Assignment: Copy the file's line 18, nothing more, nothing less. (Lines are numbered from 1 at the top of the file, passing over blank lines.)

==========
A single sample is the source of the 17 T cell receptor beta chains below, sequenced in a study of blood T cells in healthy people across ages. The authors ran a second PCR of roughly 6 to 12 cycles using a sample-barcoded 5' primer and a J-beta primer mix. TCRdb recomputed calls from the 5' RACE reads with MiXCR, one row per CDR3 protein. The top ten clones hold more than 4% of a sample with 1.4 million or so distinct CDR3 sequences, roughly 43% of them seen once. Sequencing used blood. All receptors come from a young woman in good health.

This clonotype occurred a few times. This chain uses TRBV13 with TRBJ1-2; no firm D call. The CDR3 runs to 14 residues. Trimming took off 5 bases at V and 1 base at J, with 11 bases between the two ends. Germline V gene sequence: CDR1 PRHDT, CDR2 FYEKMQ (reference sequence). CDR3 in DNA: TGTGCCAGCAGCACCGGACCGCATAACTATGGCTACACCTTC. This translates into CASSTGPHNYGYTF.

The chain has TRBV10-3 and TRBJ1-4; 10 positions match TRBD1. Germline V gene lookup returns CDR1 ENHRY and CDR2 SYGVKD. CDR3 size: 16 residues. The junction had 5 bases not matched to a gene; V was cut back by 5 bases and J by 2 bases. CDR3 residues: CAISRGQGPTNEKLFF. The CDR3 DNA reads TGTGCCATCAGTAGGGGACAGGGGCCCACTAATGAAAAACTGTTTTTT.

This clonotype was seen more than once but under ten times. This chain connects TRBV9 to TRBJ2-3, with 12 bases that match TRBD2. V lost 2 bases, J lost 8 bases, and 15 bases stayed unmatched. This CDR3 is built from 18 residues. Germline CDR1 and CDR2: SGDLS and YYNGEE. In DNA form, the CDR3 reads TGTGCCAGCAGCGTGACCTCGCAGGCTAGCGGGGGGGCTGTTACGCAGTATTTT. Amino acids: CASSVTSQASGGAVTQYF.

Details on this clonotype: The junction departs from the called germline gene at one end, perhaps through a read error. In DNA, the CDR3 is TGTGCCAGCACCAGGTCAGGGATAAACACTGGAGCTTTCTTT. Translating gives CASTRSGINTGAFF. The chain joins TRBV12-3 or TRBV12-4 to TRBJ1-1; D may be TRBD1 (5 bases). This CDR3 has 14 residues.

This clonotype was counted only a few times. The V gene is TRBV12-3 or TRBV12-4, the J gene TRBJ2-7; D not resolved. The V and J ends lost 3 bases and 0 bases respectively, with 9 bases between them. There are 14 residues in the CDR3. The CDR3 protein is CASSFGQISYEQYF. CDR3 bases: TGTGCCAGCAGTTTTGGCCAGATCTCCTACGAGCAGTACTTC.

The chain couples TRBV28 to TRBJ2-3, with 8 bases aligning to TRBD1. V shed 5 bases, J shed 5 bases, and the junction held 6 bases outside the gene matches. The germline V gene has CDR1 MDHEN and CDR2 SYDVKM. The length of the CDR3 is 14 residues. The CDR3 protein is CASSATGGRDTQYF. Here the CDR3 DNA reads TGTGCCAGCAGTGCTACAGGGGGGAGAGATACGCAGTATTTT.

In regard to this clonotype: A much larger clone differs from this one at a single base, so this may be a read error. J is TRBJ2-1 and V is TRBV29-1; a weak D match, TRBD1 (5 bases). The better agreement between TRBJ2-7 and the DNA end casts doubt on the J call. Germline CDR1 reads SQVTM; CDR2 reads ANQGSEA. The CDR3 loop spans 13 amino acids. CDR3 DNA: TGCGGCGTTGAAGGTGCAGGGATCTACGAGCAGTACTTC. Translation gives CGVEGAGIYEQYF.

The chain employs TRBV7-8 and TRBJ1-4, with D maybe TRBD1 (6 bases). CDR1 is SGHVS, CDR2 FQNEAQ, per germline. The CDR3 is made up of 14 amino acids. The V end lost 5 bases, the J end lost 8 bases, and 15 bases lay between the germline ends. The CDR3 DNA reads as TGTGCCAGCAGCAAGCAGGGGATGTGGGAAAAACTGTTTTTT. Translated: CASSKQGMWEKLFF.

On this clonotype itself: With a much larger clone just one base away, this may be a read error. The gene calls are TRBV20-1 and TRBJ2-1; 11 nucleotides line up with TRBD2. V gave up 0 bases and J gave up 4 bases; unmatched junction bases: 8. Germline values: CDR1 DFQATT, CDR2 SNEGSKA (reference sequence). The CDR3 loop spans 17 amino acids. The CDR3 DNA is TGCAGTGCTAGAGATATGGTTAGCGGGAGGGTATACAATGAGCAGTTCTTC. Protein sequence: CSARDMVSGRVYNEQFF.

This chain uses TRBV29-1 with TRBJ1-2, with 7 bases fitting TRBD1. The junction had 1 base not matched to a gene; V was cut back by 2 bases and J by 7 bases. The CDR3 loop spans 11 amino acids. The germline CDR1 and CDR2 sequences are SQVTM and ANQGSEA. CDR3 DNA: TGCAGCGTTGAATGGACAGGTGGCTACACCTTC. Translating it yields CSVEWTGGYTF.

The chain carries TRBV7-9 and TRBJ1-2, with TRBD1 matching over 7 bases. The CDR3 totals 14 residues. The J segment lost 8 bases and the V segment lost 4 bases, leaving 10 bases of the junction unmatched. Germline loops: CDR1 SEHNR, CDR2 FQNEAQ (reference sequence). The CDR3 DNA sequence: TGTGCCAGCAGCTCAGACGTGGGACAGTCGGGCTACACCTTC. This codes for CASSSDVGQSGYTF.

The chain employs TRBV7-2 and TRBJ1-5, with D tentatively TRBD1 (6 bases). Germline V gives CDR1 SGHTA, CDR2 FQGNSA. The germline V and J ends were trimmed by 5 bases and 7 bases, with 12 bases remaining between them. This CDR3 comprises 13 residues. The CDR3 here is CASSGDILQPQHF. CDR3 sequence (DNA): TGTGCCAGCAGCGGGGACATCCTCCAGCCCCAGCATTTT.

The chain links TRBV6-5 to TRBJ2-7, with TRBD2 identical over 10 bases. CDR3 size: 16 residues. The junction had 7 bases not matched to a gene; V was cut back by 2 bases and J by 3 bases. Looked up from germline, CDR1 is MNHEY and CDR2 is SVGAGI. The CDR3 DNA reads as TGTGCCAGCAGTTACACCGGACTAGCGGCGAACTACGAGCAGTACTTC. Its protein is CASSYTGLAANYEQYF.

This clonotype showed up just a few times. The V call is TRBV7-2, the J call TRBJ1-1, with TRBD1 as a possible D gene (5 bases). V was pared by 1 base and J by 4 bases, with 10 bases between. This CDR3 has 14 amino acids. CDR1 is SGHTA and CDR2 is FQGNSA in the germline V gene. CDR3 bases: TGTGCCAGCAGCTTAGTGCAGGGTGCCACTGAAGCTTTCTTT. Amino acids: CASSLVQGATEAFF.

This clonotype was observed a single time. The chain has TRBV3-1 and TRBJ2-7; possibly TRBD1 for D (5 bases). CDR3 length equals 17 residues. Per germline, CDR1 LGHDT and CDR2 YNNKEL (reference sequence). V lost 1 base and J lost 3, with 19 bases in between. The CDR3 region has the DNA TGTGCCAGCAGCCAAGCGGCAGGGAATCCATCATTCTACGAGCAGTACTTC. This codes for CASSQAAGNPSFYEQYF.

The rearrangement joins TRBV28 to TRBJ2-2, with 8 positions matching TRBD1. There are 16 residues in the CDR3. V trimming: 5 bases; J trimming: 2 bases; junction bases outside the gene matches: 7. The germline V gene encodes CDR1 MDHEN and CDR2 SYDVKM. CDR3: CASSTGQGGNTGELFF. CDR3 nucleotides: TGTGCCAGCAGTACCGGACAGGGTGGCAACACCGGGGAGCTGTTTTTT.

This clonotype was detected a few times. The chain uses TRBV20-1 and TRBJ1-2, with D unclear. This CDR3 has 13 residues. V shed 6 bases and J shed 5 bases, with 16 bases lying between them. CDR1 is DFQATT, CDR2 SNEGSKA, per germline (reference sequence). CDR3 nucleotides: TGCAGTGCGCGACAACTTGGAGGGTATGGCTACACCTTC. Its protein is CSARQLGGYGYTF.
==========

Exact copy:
This clonotype was detected a few times. The chain uses TRBV20-1 and TRBJ1-2, with D unclear. This CDR3 has 13 residues. V shed 6 bases and J shed 5 bases, with 16 bases lying between them. CDR1 is DFQATT, CDR2 SNEGSKA, per germline (reference sequence). CDR3 nucleotides: TGCAGTGCGCGACAACTTGGAGGGTATGGCTACACCTTC. Its protein is CSARQLGGYGYTF.